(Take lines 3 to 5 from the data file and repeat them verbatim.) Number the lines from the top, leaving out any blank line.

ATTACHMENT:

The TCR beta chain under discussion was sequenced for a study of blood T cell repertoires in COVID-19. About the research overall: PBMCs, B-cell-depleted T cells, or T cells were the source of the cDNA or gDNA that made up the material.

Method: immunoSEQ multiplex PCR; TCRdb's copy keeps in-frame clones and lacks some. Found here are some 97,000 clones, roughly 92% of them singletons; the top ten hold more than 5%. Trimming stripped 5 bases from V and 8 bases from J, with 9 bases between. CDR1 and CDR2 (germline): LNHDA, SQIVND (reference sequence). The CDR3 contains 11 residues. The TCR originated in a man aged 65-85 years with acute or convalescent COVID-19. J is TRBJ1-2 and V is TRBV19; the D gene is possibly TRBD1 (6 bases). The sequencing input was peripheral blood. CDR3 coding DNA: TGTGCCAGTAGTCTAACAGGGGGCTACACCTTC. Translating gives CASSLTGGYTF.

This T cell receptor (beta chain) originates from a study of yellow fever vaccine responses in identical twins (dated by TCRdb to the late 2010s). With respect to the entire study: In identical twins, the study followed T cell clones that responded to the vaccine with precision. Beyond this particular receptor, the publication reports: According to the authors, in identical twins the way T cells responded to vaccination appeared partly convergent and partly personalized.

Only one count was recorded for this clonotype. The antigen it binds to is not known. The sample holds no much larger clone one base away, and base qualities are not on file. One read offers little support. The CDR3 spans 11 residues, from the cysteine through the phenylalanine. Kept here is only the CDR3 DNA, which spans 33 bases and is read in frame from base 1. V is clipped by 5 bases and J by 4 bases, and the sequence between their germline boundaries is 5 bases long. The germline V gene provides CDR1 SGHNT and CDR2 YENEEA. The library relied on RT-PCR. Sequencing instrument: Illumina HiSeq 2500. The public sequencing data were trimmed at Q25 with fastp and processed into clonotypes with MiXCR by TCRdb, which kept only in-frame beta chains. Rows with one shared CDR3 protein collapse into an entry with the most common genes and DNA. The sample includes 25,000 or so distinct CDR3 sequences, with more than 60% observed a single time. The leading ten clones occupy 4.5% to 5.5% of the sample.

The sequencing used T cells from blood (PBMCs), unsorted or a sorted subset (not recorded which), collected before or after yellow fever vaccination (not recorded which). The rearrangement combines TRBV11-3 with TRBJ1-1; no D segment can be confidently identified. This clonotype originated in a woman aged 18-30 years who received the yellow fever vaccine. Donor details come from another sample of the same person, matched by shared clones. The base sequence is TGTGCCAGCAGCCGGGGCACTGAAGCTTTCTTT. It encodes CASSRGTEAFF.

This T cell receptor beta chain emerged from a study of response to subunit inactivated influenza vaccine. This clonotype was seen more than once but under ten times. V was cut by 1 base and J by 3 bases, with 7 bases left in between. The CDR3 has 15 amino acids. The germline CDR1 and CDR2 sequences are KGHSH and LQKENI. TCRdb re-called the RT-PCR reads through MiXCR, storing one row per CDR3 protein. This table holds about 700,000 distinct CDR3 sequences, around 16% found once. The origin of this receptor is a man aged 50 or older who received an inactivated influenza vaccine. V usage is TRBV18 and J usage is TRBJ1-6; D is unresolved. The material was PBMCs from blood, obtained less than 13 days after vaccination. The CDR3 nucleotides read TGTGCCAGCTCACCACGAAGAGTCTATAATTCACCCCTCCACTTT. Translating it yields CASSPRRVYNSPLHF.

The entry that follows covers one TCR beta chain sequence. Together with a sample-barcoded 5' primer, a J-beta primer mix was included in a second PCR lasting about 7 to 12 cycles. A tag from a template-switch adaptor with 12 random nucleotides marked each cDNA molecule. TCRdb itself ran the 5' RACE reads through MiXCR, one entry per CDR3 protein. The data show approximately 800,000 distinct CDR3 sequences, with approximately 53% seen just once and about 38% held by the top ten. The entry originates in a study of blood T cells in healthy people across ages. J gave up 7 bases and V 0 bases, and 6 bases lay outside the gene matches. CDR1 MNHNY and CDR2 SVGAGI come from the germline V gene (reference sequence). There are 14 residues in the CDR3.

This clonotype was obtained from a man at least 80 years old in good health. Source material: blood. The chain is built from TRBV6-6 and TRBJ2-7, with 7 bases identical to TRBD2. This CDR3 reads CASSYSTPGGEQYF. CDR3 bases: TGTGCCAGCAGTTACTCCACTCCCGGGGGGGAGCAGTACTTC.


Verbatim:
This T cell receptor (beta chain) originates from a study of yellow fever vaccine responses in identical twins (dated by TCRdb to the late 2010s). With respect to the entire study: In identical twins, the study followed T cell clones that responded to the vaccine with precision. Beyond this particular receptor, the publication reports: According to the authors, in identical twins the way T cells responded to vaccination appeared partly convergent and partly personalized.

Only one count was recorded for this clonotype. The antigen it binds to is not known. The sample holds no much larger clone one base away, and base qualities are not on file. One read offers little support. The CDR3 spans 11 residues, from the cysteine through the phenylalanine. Kept here is only the CDR3 DNA, which spans 33 bases and is read in frame from base 1. V is clipped by 5 bases and J by 4 bases, and the sequence between their germline boundaries is 5 bases long. The germline V gene provides CDR1 SGHNT and CDR2 YENEEA. The library relied on RT-PCR. Sequencing instrument: Illumina HiSeq 2500. The public sequencing data were trimmed at Q25 with fastp and processed into clonotypes with MiXCR by TCRdb, which kept only in-frame beta chains. Rows with one shared CDR3 protein collapse into an entry with the most common genes and DNA. The sample includes 25,000 or so distinct CDR3 sequences, with more than 60% observed a single time. The leading ten clones occupy 4.5% to 5.5% of the sample.

The sequencing used T cells from blood (PBMCs), unsorted or a sorted subset (not recorded which), collected before or after yellow fever vaccination (not recorded which). The rearrangement combines TRBV11-3 with TRBJ1-1; no D segment can be confidently identified. This clonotype originated in a woman aged 18-30 years who received the yellow fever vaccine. Donor details come from another sample of the same person, matched by shared clones. The base sequence is TGTGCCAGCAGCCGGGGCACTGAAGCTTTCTTT. It encodes CASSRGTEAFF.